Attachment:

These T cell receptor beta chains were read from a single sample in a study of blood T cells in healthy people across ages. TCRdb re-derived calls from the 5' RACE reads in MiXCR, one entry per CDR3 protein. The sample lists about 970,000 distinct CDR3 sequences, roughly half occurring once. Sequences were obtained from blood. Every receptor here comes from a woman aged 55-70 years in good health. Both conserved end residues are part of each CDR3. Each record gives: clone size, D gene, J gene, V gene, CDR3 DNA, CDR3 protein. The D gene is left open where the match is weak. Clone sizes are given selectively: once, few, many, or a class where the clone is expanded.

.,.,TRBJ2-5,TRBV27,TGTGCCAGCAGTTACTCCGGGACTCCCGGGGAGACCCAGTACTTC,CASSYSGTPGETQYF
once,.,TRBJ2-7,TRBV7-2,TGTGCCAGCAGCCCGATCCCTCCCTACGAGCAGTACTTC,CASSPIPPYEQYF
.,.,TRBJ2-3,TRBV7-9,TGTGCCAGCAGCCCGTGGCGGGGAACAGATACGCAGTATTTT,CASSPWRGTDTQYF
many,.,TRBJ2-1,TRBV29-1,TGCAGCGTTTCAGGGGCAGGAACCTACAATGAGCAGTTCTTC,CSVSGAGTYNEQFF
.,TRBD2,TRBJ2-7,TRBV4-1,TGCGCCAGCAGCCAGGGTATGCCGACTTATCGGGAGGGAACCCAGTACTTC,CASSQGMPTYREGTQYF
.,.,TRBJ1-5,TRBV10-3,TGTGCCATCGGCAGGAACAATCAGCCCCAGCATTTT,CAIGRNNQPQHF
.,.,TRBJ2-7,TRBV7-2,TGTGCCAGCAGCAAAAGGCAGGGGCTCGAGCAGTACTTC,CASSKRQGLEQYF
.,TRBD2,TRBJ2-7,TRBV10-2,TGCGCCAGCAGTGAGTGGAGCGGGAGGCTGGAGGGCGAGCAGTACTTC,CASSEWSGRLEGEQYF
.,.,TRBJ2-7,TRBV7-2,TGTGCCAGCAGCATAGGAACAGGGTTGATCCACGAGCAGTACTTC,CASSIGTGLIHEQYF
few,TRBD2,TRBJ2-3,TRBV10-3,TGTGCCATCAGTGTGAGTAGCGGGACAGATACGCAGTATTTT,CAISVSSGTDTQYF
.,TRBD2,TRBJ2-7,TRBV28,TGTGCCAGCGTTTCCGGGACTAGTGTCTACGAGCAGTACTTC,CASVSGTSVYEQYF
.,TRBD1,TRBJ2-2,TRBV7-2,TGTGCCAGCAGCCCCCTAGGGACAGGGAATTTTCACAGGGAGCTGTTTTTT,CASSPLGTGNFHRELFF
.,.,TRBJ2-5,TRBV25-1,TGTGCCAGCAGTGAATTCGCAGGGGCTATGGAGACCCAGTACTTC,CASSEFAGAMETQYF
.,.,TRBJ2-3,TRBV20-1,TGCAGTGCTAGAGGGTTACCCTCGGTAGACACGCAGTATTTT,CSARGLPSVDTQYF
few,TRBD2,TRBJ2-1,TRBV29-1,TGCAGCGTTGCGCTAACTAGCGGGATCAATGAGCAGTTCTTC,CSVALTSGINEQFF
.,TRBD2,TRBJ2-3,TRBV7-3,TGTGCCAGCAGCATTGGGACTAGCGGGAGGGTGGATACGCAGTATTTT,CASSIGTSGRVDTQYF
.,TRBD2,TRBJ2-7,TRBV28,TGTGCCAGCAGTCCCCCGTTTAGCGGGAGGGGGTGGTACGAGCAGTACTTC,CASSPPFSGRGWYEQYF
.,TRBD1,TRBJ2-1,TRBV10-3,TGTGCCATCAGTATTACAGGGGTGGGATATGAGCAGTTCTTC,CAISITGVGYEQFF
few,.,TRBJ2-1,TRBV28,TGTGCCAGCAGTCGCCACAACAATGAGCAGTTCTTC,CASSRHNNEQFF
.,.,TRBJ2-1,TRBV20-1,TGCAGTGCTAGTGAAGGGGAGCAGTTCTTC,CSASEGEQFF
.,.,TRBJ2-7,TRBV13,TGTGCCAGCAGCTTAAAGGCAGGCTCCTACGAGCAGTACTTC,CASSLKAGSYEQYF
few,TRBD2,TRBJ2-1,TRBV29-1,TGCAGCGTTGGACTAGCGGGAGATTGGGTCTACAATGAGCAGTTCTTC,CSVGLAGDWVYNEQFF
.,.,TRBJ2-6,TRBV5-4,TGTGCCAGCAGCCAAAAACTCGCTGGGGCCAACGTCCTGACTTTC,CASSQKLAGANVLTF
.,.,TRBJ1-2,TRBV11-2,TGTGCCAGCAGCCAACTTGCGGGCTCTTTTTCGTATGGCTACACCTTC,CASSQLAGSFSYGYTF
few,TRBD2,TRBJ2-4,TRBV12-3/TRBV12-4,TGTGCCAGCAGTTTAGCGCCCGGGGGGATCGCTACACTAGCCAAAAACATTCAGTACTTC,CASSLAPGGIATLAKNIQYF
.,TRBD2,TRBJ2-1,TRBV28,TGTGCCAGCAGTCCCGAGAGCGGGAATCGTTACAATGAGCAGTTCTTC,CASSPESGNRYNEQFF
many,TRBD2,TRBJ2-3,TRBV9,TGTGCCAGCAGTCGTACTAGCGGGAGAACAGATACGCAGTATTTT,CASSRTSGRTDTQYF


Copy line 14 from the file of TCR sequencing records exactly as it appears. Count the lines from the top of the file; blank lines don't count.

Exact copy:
.,.,TRBJ2-5,TRBV25-1,TGTGCCAGCAGTGAATTCGCAGGGGCTATGGAGACCCAGTACTTC,CASSEFAGAMETQYF